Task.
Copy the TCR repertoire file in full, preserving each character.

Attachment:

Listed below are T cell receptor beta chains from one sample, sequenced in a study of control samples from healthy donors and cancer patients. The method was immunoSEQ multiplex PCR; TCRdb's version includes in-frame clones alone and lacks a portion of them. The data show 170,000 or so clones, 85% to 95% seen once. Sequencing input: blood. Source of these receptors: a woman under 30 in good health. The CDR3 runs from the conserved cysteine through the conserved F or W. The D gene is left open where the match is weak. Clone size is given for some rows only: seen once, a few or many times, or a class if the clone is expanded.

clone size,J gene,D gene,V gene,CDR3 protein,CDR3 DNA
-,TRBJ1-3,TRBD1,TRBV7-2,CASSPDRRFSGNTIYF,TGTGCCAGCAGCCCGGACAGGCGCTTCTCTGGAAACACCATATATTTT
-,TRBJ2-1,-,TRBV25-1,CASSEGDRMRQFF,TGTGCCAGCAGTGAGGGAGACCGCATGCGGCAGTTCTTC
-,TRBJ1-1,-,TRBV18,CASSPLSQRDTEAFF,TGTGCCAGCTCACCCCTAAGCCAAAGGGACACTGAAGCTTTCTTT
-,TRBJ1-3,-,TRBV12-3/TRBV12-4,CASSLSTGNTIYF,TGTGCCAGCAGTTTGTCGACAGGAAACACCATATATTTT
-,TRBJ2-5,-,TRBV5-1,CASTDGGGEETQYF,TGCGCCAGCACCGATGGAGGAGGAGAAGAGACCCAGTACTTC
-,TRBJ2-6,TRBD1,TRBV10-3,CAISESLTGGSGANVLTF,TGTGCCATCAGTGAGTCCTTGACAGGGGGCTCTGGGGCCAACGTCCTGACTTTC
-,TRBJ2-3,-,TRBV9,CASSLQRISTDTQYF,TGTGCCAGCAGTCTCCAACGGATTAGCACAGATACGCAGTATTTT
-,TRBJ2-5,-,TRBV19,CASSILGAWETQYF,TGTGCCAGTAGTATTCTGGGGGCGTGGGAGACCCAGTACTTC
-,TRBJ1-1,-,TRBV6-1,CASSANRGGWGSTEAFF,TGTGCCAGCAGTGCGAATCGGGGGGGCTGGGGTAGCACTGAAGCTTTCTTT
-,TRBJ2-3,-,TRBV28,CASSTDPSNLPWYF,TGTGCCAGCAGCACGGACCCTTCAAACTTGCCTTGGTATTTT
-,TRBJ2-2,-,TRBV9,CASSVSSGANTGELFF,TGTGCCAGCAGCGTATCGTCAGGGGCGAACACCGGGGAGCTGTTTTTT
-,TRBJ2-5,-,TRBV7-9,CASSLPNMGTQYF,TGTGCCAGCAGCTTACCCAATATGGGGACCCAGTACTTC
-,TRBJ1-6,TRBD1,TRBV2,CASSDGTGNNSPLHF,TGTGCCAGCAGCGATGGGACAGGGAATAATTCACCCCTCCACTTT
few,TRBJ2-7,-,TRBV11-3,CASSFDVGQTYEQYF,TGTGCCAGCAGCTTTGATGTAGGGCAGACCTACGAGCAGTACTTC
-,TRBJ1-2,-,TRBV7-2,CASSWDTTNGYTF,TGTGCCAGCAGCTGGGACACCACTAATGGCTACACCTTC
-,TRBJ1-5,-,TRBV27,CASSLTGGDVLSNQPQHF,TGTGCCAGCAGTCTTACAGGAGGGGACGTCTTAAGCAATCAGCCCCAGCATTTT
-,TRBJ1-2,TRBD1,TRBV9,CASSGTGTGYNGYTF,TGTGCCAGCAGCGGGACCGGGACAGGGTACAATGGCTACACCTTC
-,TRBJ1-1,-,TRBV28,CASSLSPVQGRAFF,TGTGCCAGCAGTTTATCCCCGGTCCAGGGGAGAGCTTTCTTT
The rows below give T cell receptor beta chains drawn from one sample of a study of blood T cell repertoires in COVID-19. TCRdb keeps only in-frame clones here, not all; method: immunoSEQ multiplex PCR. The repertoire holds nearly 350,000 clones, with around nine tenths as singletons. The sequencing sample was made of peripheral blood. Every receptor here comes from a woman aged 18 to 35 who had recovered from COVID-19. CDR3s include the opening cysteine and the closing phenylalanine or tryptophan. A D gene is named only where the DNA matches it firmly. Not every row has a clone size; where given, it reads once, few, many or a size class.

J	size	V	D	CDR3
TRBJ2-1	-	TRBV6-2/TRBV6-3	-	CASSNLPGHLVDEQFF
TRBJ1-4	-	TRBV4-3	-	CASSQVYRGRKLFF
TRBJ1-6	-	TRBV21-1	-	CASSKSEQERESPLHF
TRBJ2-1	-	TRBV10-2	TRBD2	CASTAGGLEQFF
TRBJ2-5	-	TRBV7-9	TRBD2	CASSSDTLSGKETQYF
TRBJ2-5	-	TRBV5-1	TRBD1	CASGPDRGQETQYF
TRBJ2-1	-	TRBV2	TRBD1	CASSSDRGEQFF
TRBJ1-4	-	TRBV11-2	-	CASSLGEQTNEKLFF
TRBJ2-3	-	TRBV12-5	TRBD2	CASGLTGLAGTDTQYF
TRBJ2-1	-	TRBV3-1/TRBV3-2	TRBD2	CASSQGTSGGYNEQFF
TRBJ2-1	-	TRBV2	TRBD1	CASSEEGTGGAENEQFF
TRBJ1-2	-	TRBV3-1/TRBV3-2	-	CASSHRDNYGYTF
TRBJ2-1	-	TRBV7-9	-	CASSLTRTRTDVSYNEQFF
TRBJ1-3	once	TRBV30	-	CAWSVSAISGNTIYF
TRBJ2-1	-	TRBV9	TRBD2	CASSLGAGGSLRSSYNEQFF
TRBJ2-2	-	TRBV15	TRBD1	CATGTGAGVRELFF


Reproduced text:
Listed below are T cell receptor beta chains from one sample, sequenced in a study of control samples from healthy donors and cancer patients. The method was immunoSEQ multiplex PCR; TCRdb's version includes in-frame clones alone and lacks a portion of them. The data show 170,000 or so clones, 85% to 95% seen once. Sequencing input: blood. Source of these receptors: a woman under 30 in good health. The CDR3 runs from the conserved cysteine through the conserved F or W. The D gene is left open where the match is weak. Clone size is given for some rows only: seen once, a few or many times, or a class if the clone is expanded.

clone size,J gene,D gene,V gene,CDR3 protein,CDR3 DNA
-,TRBJ1-3,TRBD1,TRBV7-2,CASSPDRRFSGNTIYF,TGTGCCAGCAGCCCGGACAGGCGCTTCTCTGGAAACACCATATATTTT
-,TRBJ2-1,-,TRBV25-1,CASSEGDRMRQFF,TGTGCCAGCAGTGAGGGAGACCGCATGCGGCAGTTCTTC
-,TRBJ1-1,-,TRBV18,CASSPLSQRDTEAFF,TGTGCCAGCTCACCCCTAAGCCAAAGGGACACTGAAGCTTTCTTT
-,TRBJ1-3,-,TRBV12-3/TRBV12-4,CASSLSTGNTIYF,TGTGCCAGCAGTTTGTCGACAGGAAACACCATATATTTT
-,TRBJ2-5,-,TRBV5-1,CASTDGGGEETQYF,TGCGCCAGCACCGATGGAGGAGGAGAAGAGACCCAGTACTTC
-,TRBJ2-6,TRBD1,TRBV10-3,CAISESLTGGSGANVLTF,TGTGCCATCAGTGAGTCCTTGACAGGGGGCTCTGGGGCCAACGTCCTGACTTTC
-,TRBJ2-3,-,TRBV9,CASSLQRISTDTQYF,TGTGCCAGCAGTCTCCAACGGATTAGCACAGATACGCAGTATTTT
-,TRBJ2-5,-,TRBV19,CASSILGAWETQYF,TGTGCCAGTAGTATTCTGGGGGCGTGGGAGACCCAGTACTTC
-,TRBJ1-1,-,TRBV6-1,CASSANRGGWGSTEAFF,TGTGCCAGCAGTGCGAATCGGGGGGGCTGGGGTAGCACTGAAGCTTTCTTT
-,TRBJ2-3,-,TRBV28,CASSTDPSNLPWYF,TGTGCCAGCAGCACGGACCCTTCAAACTTGCCTTGGTATTTT
-,TRBJ2-2,-,TRBV9,CASSVSSGANTGELFF,TGTGCCAGCAGCGTATCGTCAGGGGCGAACACCGGGGAGCTGTTTTTT
-,TRBJ2-5,-,TRBV7-9,CASSLPNMGTQYF,TGTGCCAGCAGCTTACCCAATATGGGGACCCAGTACTTC
-,TRBJ1-6,TRBD1,TRBV2,CASSDGTGNNSPLHF,TGTGCCAGCAGCGATGGGACAGGGAATAATTCACCCCTCCACTTT
few,TRBJ2-7,-,TRBV11-3,CASSFDVGQTYEQYF,TGTGCCAGCAGCTTTGATGTAGGGCAGACCTACGAGCAGTACTTC
-,TRBJ1-2,-,TRBV7-2,CASSWDTTNGYTF,TGTGCCAGCAGCTGGGACACCACTAATGGCTACACCTTC
-,TRBJ1-5,-,TRBV27,CASSLTGGDVLSNQPQHF,TGTGCCAGCAGTCTTACAGGAGGGGACGTCTTAAGCAATCAGCCCCAGCATTTT
-,TRBJ1-2,TRBD1,TRBV9,CASSGTGTGYNGYTF,TGTGCCAGCAGCGGGACCGGGACAGGGTACAATGGCTACACCTTC
-,TRBJ1-1,-,TRBV28,CASSLSPVQGRAFF,TGTGCCAGCAGTTTATCCCCGGTCCAGGGGAGAGCTTTCTTT
The rows below give T cell receptor beta chains drawn from one sample of a study of blood T cell repertoires in COVID-19. TCRdb keeps only in-frame clones here, not all; method: immunoSEQ multiplex PCR. The repertoire holds nearly 350,000 clones, with around nine tenths as singletons. The sequencing sample was made of peripheral blood. Every receptor here comes from a woman aged 18 to 35 who had recovered from COVID-19. CDR3s include the opening cysteine and the closing phenylalanine or tryptophan. A D gene is named only where the DNA matches it firmly. Not every row has a clone size; where given, it reads once, few, many or a size class.

J	size	V	D	CDR3
TRBJ2-1	-	TRBV6-2/TRBV6-3	-	CASSNLPGHLVDEQFF
TRBJ1-4	-	TRBV4-3	-	CASSQVYRGRKLFF
TRBJ1-6	-	TRBV21-1	-	CASSKSEQERESPLHF
TRBJ2-1	-	TRBV10-2	TRBD2	CASTAGGLEQFF
TRBJ2-5	-	TRBV7-9	TRBD2	CASSSDTLSGKETQYF
TRBJ2-5	-	TRBV5-1	TRBD1	CASGPDRGQETQYF
TRBJ2-1	-	TRBV2	TRBD1	CASSSDRGEQFF
TRBJ1-4	-	TRBV11-2	-	CASSLGEQTNEKLFF
TRBJ2-3	-	TRBV12-5	TRBD2	CASGLTGLAGTDTQYF
TRBJ2-1	-	TRBV3-1/TRBV3-2	TRBD2	CASSQGTSGGYNEQFF
TRBJ2-1	-	TRBV2	TRBD1	CASSEEGTGGAENEQFF
TRBJ1-2	-	TRBV3-1/TRBV3-2	-	CASSHRDNYGYTF
TRBJ2-1	-	TRBV7-9	-	CASSLTRTRTDVSYNEQFF
TRBJ1-3	once	TRBV30	-	CAWSVSAISGNTIYF
TRBJ2-1	-	TRBV9	TRBD2	CASSLGAGGSLRSSYNEQFF
TRBJ2-2	-	TRBV15	TRBD1	CATGTGAGVRELFF